Soil Genesis and Classification Volume 143 (Buol/Soil Genesis and Classification) || Vertisols: Shrinking and Swelling Dark Clay Soils

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    Soil Genesis and Classification, Sixth Edition. S. W. Buol, R. J. Southard, R. C. Graham and P. A. McDaniel. 2011 John Wiley & Sons, Inc. Published 2011 by John Wiley & Sons, Inc.

    Vertisols: Shrinking and Swelling Dark Clay Soils

    Dark, clayey soils that shrink and swell upon drying and wetting are found on every continent except Antarctica (Dudal 1963, 1965), between about 50 N and 45 S latitudes. Vertisols occupy about 320 million ha (Blokhuis 2006) or about 2.4% of the land area. Extensive areas are located in India (80 million ha), Australia (70 million ha) and Sudan (50 million ha), and the United States, China, and Ethiopia (12 to 15 million ha each). Vertisols are also locally extensive in a number of other locations including Ghana, Egypt, Chad, Cuba, Puerto Rico, Taiwan, and Uruguay (Coulombe et al. 2000; Hagenzieker 1964; Isbell 1990; Troeh 1969). In the United States, Vertisols are most extensive in Texas (6.5 million ha), South Dakota (1.5 million ha), California (1 million ha), and Montana (0.6 million ha) but are reported to occur in 25 states and territories (Coulombe et al. 2000).

    SettingA common feature in the Vertisol environments is a seasonal drying of the soil profile. Rainfall patterns associated with Vertisols are varied. Although a dry season is a necessary feature, the duration of the dry season is highly variable. The modal situation for the Vertisols involves an annual wet-dry, monsoon type (ustic) climate. The more arid Vertisol areas (Torrerts) remain dry for most of the year, with only amonth or two of wetness. On the other end of the Vertisol range, soils are commonly wet (Aquerts), with moisture deficiency present for only a few weeks, often at irregular intervals, during the year.

    A peculiar pedogenic landform occurs on at least 50% of the terrain occupied by Vertisols (Thorp 1957). The entire landscape may be crumpled into a complex microtopography of microknolls and microbasins (Figure 19.1). This microtopography is most commonly called gilgai, but is also referred to as crabhole, Bay of Biscay, hushabye, or polygonal topography. The magnitude of the microrelief appears to be greatest in the udic and ustic soil moisture regimes, and more subdued or absent in the xeric and torric regimes. Gilgai topography may take on a variety of forms at the landscape scale and has been referred to as normal, lattice, wavy, tank, stony, and melon-hole (Hallsworth et al. 1955; Hallsworth and Beckmann 1969), or lattice, dendritic, or wavy (Hagenzieker 1963).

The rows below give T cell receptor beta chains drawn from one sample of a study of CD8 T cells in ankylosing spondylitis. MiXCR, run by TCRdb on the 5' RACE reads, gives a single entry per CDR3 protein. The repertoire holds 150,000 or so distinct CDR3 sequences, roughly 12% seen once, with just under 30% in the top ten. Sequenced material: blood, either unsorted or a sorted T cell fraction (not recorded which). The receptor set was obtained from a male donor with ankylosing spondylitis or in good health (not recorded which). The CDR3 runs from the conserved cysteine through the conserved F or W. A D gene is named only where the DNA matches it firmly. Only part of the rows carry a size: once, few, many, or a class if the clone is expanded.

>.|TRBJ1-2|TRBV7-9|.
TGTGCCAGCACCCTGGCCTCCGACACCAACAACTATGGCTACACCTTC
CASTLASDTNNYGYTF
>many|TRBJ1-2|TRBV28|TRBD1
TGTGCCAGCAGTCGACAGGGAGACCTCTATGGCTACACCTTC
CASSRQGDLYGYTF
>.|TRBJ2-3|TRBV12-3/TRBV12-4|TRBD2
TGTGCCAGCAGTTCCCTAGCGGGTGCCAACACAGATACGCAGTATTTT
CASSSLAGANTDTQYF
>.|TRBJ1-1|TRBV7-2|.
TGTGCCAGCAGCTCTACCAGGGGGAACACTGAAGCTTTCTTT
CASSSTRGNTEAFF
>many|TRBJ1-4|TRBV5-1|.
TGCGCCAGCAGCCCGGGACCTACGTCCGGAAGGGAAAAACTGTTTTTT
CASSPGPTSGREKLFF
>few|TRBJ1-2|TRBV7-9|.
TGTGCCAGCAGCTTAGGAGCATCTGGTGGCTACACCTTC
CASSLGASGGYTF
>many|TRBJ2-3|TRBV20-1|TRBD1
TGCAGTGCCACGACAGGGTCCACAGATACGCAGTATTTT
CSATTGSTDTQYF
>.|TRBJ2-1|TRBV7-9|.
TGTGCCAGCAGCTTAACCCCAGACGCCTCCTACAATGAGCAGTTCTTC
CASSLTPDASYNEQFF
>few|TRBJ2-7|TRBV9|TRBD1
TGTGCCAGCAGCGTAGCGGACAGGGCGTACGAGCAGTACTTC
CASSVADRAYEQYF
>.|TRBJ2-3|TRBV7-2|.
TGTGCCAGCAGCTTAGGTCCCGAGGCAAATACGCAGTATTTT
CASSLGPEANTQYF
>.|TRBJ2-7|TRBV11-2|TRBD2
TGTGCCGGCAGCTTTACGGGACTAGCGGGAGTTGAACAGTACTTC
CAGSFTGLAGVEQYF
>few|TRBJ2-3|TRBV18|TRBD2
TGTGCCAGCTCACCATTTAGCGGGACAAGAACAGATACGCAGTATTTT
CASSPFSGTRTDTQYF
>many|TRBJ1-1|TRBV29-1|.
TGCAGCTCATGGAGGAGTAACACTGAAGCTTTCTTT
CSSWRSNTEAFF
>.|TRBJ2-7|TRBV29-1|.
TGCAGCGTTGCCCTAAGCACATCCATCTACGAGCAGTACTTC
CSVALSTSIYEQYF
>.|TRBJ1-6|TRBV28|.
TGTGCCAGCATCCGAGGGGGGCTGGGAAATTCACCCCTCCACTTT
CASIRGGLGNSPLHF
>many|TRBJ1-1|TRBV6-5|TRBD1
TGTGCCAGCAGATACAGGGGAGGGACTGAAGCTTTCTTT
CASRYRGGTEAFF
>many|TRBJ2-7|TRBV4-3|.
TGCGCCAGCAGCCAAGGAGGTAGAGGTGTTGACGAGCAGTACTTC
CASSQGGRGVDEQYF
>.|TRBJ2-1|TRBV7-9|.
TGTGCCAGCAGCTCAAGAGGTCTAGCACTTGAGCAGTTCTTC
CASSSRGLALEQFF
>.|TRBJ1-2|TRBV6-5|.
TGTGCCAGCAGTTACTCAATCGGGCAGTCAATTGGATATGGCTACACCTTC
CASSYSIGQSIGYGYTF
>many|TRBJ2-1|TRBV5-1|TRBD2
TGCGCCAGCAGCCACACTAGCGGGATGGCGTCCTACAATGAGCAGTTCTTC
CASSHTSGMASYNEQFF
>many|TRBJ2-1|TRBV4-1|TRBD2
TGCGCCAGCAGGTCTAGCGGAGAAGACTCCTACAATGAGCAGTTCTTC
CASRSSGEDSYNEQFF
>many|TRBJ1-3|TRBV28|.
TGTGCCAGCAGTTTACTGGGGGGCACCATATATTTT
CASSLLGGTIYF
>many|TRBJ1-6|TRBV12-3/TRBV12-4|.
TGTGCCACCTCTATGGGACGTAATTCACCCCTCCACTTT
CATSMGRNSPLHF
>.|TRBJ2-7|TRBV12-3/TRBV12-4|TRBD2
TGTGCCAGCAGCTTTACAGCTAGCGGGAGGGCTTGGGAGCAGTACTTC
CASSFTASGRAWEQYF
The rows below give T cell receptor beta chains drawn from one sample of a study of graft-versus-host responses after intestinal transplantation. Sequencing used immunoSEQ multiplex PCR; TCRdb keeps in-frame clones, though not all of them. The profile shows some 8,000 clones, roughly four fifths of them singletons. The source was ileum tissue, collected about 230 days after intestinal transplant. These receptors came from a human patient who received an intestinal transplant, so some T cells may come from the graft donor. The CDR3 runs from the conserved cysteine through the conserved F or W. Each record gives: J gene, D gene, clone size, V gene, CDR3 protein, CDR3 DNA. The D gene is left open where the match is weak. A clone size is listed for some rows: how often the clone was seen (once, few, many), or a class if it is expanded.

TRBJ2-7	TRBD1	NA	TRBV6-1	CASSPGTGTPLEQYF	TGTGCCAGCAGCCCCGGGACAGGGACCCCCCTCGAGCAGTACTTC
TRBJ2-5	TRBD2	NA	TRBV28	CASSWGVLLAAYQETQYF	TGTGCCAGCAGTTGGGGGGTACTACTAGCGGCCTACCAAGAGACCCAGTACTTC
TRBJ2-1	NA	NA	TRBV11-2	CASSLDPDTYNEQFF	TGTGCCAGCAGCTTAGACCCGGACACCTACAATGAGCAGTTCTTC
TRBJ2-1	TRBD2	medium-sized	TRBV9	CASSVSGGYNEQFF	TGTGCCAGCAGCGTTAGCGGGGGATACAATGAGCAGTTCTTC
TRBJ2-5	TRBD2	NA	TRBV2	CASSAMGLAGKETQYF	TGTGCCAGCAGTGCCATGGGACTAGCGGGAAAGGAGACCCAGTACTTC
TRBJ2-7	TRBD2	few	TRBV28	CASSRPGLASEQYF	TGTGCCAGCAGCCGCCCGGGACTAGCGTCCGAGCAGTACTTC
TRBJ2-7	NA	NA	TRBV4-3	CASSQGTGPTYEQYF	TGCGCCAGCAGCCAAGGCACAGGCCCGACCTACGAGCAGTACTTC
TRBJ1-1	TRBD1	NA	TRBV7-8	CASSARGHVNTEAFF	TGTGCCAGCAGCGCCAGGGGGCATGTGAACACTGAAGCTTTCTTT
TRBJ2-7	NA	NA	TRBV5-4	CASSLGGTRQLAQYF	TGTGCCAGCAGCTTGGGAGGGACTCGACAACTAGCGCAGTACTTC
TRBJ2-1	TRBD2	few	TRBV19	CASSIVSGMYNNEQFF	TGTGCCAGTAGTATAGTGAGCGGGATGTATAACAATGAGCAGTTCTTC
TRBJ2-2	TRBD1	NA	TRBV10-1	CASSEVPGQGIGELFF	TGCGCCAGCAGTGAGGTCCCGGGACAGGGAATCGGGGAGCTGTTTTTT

19

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  • 386 Soil Genesis and Classification

    Diapir, also called mukkara in Australia, is another term used to describe intrusions of subsoil materials through the upper layers, can be identified by a contrast in color and/or texture (Figure 19.2), and often coincides with a microknoll.

    Microclimates and small-scale hydrology differ between the microrelief features of knolls and basins in a Vertisol landscape, causing differences in vegetative species, biomass production, and redox environment. The gilgai landscape also often records a complex history of past and present climates, superimposed on the local microclimates, that affected the distribution of C

    3 versus C

    3 plants and the dissolution, movement, and

    precipitation of carbonates (Kovda et al. 2003, 2006). The basins have higher humidity due to moisture release from the cracks and water ponding during wet periods, denser vegetation, and higher organic carbon contents and may be more saline than the microknolls. Mobilization of reduced Mn during the wet season may result in a significant accumulation of exchangeable Mn (Gehring et al. 1997) or of Mn-oxide nodules in the microbasins (Weitkamp et al. 1996). The knolls are drier, have higher temperatures and greater calcium carbonate contents, and are in an erosional position (Newman 1986; Wilding et al. 1990). The microrelief and distribution of soil properties are often repeated at a regular interval across the landscape. The horizontal distance from one microknoll to the next often ranges from about 3 to 10 m.

    Vertisols form from a wide variety of parent material, but a common feature is a neutral to alkaline reaction. The most common parent materials include calcareous sedimentary rocks, mafic igneous rocks, volcanic ash, and alluvium from these

    Figure 19.1. Gilgai landscape of microknolls and microbasins filled with water during the wet season in Texas. (From Eswaran et al. 1999)